“We are going to soon open our dairy products market, which is long overdue,” Netanyahu says, noting that Greek and Cypriot products are often cheaper than their Israeli substitutes.
“May the best yogurt win.”
After State Attorney Amit Aisman said earlier that comments made at “the ministerial level” will not influence decision-making on prosecuting police officers, National Security Minister Itamar Ben Gvir — the implicit target of Aisman’s comments — lashes out at him.
“Indeed, nothing can shake the leftist agenda that has taken over the prosecution for years. You certainly do whatever you want, turning a deaf ear to the government and the people’s choice at the polls,” Ben Gvir says.
Israel’s prime ministerial plane may become operational as early as November, in time for the Israeli delegation to travel to Dubai for the United Nation’s annual climate conference, according to a source in the Prime Minister’s Office.
The flight crew for the controversial Wing of Zion jet is with Prime Minister Benjamin Netanyahu in Cyprus, learning delegation procedure for future flights.
The plane, which took its first test flight in 2019 but has been grounded operationally, will be available for state visits by the prime minister and president.
Prime Minister Benjamin Netanyahu is meeting in Cyprus with his Cypriot and Greek counterparts, as part of a trilateral forum established in 2016.
The central issue between the three leaders is how Israel will transport natural gas to Europe, with the leading options being a resurrection of Eastern Mediterranean pipeline plans to connect Israel, Cyprus, and Greece, and a shorter pipeline to run from Israel to a liquefaction terminal in Cyprus, in order to ship it onwards from there.
Earlier on Monday, Netanyahu met separately with Greek Prime Minister Kyriakos Mitsotakis at Nicosia’s Presidential Palace.
A statement from Netanyahu’s office says the prime minister “raised the possibility of expanding the Abraham Accords, which would enable energy and infrastructure connection between Asia, the Arabian Peninsula, Israel, Cyprus, Greece and [on to mainland] Europe.”
Netanyahu raised a similar idea, including fiber optic cable infrastructure, during his bilateral meeting yesterday with Cypriot President Nikos Christodoulides.
In addition to the international power and infrastructure links, the Prime Minister’s Office says Netanyahu and the Greek prime minister discussed cooperation in the fields of security, energy, artificial intelligence, and food.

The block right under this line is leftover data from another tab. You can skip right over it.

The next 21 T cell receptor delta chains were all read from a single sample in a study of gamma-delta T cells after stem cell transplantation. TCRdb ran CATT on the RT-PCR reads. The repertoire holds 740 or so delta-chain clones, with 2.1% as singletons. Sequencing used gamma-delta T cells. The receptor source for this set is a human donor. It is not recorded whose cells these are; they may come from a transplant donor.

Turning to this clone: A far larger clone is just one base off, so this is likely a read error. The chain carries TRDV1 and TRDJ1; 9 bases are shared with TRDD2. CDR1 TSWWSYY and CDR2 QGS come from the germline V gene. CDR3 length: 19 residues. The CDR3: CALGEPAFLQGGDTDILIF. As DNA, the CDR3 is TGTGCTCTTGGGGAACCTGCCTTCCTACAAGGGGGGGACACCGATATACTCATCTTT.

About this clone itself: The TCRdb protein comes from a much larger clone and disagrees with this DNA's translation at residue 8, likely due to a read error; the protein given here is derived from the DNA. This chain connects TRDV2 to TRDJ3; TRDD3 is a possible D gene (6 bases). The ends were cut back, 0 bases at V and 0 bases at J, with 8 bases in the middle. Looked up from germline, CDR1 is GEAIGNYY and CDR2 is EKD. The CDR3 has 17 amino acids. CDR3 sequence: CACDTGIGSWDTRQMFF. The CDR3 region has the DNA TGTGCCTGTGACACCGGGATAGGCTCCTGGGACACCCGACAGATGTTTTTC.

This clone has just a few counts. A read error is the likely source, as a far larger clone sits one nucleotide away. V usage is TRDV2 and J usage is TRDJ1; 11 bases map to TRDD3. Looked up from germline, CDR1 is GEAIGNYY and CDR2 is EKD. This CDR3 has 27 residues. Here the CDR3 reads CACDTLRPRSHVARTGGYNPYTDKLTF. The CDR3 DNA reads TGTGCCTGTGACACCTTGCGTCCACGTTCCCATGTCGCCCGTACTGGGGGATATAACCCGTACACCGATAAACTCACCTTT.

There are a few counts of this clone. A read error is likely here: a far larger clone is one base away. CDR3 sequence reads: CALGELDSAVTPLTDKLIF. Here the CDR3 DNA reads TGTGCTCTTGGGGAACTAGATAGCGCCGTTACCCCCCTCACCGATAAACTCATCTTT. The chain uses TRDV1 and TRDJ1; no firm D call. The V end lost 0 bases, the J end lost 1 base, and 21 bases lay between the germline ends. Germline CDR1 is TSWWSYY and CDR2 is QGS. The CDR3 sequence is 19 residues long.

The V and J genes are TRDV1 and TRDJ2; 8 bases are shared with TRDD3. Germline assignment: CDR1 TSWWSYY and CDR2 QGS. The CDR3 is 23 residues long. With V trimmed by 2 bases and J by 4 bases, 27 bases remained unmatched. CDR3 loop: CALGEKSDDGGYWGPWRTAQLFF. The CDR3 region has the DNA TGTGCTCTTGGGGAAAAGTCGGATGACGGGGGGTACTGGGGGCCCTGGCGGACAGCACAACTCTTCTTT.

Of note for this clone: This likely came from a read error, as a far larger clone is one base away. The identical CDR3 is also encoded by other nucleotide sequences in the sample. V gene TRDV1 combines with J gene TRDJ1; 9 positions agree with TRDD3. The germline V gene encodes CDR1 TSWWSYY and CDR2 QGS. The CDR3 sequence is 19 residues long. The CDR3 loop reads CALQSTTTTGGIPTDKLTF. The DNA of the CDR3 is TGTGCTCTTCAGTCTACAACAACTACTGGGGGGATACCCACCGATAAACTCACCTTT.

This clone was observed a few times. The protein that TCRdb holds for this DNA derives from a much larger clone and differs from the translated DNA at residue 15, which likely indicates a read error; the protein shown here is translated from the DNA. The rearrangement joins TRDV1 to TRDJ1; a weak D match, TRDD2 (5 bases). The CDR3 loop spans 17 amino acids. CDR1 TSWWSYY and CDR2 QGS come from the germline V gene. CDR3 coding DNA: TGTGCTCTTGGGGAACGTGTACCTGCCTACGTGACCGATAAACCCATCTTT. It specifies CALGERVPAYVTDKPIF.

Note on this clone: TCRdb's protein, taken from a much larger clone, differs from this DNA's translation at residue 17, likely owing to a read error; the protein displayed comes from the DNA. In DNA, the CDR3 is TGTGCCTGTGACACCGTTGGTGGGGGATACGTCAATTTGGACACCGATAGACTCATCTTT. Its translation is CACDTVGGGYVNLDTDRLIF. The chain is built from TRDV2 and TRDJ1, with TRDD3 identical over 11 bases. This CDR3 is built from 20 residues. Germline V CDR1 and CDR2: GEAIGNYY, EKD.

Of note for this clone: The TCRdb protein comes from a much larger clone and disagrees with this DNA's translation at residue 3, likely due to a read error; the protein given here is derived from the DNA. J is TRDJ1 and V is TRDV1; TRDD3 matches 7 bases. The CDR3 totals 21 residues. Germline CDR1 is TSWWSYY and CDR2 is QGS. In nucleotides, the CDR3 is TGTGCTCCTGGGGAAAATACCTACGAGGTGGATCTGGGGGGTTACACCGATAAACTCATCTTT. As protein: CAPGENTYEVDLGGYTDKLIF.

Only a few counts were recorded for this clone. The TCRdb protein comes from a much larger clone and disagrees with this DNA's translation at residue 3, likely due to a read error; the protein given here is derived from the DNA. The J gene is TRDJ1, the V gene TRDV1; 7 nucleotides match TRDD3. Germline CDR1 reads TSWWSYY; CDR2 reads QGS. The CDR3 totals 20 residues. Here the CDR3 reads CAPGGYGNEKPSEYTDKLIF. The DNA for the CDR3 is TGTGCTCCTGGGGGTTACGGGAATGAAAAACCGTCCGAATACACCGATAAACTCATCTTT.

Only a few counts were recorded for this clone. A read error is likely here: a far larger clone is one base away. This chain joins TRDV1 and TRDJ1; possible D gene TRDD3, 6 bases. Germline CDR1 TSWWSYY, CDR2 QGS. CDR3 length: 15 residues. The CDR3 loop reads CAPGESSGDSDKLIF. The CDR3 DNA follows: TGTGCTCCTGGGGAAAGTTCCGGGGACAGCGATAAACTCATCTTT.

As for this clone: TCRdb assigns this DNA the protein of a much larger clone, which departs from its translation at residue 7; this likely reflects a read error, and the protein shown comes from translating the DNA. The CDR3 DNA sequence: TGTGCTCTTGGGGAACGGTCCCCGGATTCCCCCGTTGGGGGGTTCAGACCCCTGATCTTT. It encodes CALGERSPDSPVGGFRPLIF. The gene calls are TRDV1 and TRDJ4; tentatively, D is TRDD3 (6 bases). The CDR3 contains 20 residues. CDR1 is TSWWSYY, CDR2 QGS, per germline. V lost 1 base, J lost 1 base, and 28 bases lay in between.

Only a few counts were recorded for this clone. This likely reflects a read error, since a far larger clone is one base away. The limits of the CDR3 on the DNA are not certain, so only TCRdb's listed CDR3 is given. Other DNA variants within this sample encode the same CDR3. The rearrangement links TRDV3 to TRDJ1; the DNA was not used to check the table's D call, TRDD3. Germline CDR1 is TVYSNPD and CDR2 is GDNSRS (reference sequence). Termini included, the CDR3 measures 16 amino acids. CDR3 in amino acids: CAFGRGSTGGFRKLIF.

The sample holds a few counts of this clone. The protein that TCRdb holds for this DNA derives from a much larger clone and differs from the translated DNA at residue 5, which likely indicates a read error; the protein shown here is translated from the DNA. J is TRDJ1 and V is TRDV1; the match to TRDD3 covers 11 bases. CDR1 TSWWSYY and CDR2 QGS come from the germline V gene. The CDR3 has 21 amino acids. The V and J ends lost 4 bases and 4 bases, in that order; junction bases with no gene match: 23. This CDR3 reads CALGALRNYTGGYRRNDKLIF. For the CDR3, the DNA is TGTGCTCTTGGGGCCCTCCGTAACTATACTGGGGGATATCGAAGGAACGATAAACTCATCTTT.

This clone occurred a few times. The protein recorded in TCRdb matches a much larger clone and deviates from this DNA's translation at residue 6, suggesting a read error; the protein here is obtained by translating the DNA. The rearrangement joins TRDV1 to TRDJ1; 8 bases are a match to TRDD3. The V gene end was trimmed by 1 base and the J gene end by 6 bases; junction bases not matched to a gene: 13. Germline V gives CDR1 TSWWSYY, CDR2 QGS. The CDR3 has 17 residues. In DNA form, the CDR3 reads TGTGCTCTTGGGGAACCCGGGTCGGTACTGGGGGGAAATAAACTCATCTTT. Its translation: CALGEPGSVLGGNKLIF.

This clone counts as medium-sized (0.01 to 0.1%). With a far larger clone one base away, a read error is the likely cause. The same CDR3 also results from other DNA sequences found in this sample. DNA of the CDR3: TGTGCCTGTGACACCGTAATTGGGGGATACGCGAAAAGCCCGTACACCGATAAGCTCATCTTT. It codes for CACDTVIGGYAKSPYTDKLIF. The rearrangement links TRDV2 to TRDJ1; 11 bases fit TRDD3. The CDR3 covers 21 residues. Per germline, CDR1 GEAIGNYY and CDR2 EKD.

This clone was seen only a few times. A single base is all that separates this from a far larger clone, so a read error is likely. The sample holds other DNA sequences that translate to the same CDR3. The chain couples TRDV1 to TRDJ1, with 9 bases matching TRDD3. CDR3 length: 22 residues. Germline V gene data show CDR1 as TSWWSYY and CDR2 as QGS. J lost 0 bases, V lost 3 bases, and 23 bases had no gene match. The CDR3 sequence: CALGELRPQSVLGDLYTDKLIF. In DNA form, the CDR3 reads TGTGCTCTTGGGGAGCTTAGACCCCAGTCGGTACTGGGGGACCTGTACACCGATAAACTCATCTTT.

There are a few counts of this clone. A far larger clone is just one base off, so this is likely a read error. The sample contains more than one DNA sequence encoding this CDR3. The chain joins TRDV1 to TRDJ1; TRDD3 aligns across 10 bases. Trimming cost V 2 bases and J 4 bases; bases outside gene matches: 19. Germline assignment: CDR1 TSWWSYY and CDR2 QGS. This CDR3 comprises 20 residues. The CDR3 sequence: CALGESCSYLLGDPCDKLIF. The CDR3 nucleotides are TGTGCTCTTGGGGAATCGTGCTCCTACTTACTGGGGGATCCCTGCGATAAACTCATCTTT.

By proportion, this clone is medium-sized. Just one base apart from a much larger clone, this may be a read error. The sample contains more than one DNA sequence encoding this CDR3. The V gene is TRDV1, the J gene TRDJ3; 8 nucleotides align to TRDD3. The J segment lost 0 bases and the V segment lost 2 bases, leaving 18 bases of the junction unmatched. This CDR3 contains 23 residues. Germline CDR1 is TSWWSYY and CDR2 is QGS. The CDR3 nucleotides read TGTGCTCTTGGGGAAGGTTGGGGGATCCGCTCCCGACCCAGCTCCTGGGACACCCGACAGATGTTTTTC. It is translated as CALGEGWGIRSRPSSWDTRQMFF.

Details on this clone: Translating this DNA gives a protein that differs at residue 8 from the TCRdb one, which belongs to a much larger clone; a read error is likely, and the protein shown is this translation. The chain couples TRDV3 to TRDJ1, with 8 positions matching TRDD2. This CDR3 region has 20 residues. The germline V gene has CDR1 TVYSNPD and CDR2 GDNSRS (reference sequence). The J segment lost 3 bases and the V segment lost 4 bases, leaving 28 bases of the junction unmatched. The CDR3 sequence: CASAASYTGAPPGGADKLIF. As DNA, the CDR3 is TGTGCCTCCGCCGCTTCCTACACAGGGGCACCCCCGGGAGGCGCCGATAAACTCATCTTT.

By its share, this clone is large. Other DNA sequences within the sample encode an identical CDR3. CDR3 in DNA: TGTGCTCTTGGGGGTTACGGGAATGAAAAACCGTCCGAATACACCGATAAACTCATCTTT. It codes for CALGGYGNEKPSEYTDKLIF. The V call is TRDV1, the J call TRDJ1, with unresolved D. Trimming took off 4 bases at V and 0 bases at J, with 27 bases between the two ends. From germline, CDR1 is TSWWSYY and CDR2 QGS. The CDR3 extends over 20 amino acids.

Netanyahu also thanked Mitsotakis for Greece’s help in thwarting an Iranian terror attack on Cypriot soil, and proposed expanding cooperation in fighting regional fires.
Outside the Presidential Palace, dozens of Israelis are gathered to protest against Israeli domestic policy, railing against the Netanyahu government’s efforts to make fundamental changes to Israel’s judicial architecture.
The UN nuclear watchdog says it regrets that “no progress” has been made by Iran on outstanding issues, including installing more cameras to monitor Tehran’s nuclear program.
International Atomic Energy Agency (IAEA) director general Rafael Grossi “requests Iran to work with the agency in earnest and in a sustained way towards the fulfillment of the commitments,” the agency says in a confidential report seen by AFP.
Tehran in March vowed to reactivate surveillance devices that were disconnected in June 2022 amid deteriorating relations with the West.
In a separate report, also seen by AFP, the IAEA says Iran’s total stockpile of enriched uranium was lower than in May but still more than 18 times the limit set in a 2015 accord between Tehran and world powers.
Iran’s total enriched uranium stockpile was estimated at 3,795.5 kilograms (8,367.7 pounds) as of August 19, down by 949 kilograms from May, the agency says.
The limit in the 2015 deal was set at 202.8 kilograms.
The stockpile of uranium enriched up to 60 percent is now at 121.6 kilos, up from 114.1 kilos in May. Iran also has 535.8 kilos of uranium enriched up to 20 percent, up from 470.9 kilos in the last May report.